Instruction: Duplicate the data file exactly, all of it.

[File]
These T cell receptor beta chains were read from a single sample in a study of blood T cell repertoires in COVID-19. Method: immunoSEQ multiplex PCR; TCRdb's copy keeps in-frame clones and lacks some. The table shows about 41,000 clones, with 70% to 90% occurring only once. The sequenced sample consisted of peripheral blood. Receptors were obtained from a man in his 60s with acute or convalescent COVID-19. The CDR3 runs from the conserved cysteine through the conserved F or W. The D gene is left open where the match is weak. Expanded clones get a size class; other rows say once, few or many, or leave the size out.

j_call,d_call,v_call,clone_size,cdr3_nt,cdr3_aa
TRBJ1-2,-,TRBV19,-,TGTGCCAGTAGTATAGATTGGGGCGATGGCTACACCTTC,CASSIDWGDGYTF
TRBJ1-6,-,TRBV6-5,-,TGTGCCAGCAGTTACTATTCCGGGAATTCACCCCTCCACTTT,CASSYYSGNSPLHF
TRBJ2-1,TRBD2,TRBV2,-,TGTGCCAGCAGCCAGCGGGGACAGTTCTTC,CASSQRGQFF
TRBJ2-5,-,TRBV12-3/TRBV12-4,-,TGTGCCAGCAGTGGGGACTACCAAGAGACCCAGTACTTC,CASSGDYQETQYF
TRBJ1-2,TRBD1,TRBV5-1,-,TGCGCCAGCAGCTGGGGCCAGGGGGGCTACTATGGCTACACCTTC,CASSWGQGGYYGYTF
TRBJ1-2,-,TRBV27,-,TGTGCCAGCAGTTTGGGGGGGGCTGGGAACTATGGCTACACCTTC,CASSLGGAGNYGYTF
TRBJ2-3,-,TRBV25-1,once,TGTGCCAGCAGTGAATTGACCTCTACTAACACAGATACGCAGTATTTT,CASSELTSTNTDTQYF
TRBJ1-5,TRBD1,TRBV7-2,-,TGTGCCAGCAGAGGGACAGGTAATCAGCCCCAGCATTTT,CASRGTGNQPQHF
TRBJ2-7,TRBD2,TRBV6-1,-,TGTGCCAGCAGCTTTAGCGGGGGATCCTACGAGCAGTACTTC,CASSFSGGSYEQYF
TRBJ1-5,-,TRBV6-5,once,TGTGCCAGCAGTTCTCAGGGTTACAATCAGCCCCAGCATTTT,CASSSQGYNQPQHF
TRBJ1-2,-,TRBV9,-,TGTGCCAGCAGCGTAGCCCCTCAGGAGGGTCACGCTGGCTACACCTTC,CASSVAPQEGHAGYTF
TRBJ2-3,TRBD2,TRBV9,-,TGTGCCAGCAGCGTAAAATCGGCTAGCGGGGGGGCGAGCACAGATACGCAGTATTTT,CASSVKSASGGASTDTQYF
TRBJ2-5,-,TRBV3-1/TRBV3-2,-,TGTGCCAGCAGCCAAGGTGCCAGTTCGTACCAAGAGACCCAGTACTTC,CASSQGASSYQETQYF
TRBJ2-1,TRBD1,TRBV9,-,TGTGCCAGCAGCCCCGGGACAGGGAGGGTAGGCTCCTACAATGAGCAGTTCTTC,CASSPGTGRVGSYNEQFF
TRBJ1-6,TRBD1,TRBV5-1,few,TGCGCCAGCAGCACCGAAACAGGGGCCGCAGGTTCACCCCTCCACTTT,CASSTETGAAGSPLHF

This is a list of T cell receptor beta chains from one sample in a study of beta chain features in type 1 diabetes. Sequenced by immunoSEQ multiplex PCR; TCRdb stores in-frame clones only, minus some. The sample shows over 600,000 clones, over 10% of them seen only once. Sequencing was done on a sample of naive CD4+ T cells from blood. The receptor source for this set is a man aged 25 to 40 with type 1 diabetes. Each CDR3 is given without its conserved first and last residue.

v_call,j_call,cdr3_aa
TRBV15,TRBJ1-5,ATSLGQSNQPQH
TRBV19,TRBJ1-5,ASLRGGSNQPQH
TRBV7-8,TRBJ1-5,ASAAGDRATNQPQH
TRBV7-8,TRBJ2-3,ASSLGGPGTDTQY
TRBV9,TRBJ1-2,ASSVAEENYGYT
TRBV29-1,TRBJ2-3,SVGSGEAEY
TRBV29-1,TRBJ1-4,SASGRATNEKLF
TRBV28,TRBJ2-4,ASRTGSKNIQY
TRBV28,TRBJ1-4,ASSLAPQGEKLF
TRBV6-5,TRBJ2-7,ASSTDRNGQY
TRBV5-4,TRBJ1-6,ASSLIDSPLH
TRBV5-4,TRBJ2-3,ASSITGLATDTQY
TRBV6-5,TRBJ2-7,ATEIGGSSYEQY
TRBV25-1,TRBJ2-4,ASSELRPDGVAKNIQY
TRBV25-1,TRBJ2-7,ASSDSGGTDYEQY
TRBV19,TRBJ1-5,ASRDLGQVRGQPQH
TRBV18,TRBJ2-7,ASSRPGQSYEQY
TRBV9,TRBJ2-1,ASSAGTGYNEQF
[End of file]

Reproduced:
These T cell receptor beta chains were read from a single sample in a study of blood T cell repertoires in COVID-19. Method: immunoSEQ multiplex PCR; TCRdb's copy keeps in-frame clones and lacks some. The table shows about 41,000 clones, with 70% to 90% occurring only once. The sequenced sample consisted of peripheral blood. Receptors were obtained from a man in his 60s with acute or convalescent COVID-19. The CDR3 runs from the conserved cysteine through the conserved F or W. The D gene is left open where the match is weak. Expanded clones get a size class; other rows say once, few or many, or leave the size out.

j_call,d_call,v_call,clone_size,cdr3_nt,cdr3_aa
TRBJ1-2,-,TRBV19,-,TGTGCCAGTAGTATAGATTGGGGCGATGGCTACACCTTC,CASSIDWGDGYTF
TRBJ1-6,-,TRBV6-5,-,TGTGCCAGCAGTTACTATTCCGGGAATTCACCCCTCCACTTT,CASSYYSGNSPLHF
TRBJ2-1,TRBD2,TRBV2,-,TGTGCCAGCAGCCAGCGGGGACAGTTCTTC,CASSQRGQFF
TRBJ2-5,-,TRBV12-3/TRBV12-4,-,TGTGCCAGCAGTGGGGACTACCAAGAGACCCAGTACTTC,CASSGDYQETQYF
TRBJ1-2,TRBD1,TRBV5-1,-,TGCGCCAGCAGCTGGGGCCAGGGGGGCTACTATGGCTACACCTTC,CASSWGQGGYYGYTF
TRBJ1-2,-,TRBV27,-,TGTGCCAGCAGTTTGGGGGGGGCTGGGAACTATGGCTACACCTTC,CASSLGGAGNYGYTF
TRBJ2-3,-,TRBV25-1,once,TGTGCCAGCAGTGAATTGACCTCTACTAACACAGATACGCAGTATTTT,CASSELTSTNTDTQYF
TRBJ1-5,TRBD1,TRBV7-2,-,TGTGCCAGCAGAGGGACAGGTAATCAGCCCCAGCATTTT,CASRGTGNQPQHF
TRBJ2-7,TRBD2,TRBV6-1,-,TGTGCCAGCAGCTTTAGCGGGGGATCCTACGAGCAGTACTTC,CASSFSGGSYEQYF
TRBJ1-5,-,TRBV6-5,once,TGTGCCAGCAGTTCTCAGGGTTACAATCAGCCCCAGCATTTT,CASSSQGYNQPQHF
TRBJ1-2,-,TRBV9,-,TGTGCCAGCAGCGTAGCCCCTCAGGAGGGTCACGCTGGCTACACCTTC,CASSVAPQEGHAGYTF
TRBJ2-3,TRBD2,TRBV9,-,TGTGCCAGCAGCGTAAAATCGGCTAGCGGGGGGGCGAGCACAGATACGCAGTATTTT,CASSVKSASGGASTDTQYF
TRBJ2-5,-,TRBV3-1/TRBV3-2,-,TGTGCCAGCAGCCAAGGTGCCAGTTCGTACCAAGAGACCCAGTACTTC,CASSQGASSYQETQYF
TRBJ2-1,TRBD1,TRBV9,-,TGTGCCAGCAGCCCCGGGACAGGGAGGGTAGGCTCCTACAATGAGCAGTTCTTC,CASSPGTGRVGSYNEQFF
TRBJ1-6,TRBD1,TRBV5-1,few,TGCGCCAGCAGCACCGAAACAGGGGCCGCAGGTTCACCCCTCCACTTT,CASSTETGAAGSPLHF

This is a list of T cell receptor beta chains from one sample in a study of beta chain features in type 1 diabetes. Sequenced by immunoSEQ multiplex PCR; TCRdb stores in-frame clones only, minus some. The sample shows over 600,000 clones, over 10% of them seen only once. Sequencing was done on a sample of naive CD4+ T cells from blood. The receptor source for this set is a man aged 25 to 40 with type 1 diabetes. Each CDR3 is given without its conserved first and last residue.

v_call,j_call,cdr3_aa
TRBV15,TRBJ1-5,ATSLGQSNQPQH
TRBV19,TRBJ1-5,ASLRGGSNQPQH
TRBV7-8,TRBJ1-5,ASAAGDRATNQPQH
TRBV7-8,TRBJ2-3,ASSLGGPGTDTQY
TRBV9,TRBJ1-2,ASSVAEENYGYT
TRBV29-1,TRBJ2-3,SVGSGEAEY
TRBV29-1,TRBJ1-4,SASGRATNEKLF
TRBV28,TRBJ2-4,ASRTGSKNIQY
TRBV28,TRBJ1-4,ASSLAPQGEKLF
TRBV6-5,TRBJ2-7,ASSTDRNGQY
TRBV5-4,TRBJ1-6,ASSLIDSPLH
TRBV5-4,TRBJ2-3,ASSITGLATDTQY
TRBV6-5,TRBJ2-7,ATEIGGSSYEQY
TRBV25-1,TRBJ2-4,ASSELRPDGVAKNIQY
TRBV25-1,TRBJ2-7,ASSDSGGTDYEQY
TRBV19,TRBJ1-5,ASRDLGQVRGQPQH
TRBV18,TRBJ2-7,ASSRPGQSYEQY
TRBV9,TRBJ2-1,ASSAGTGYNEQF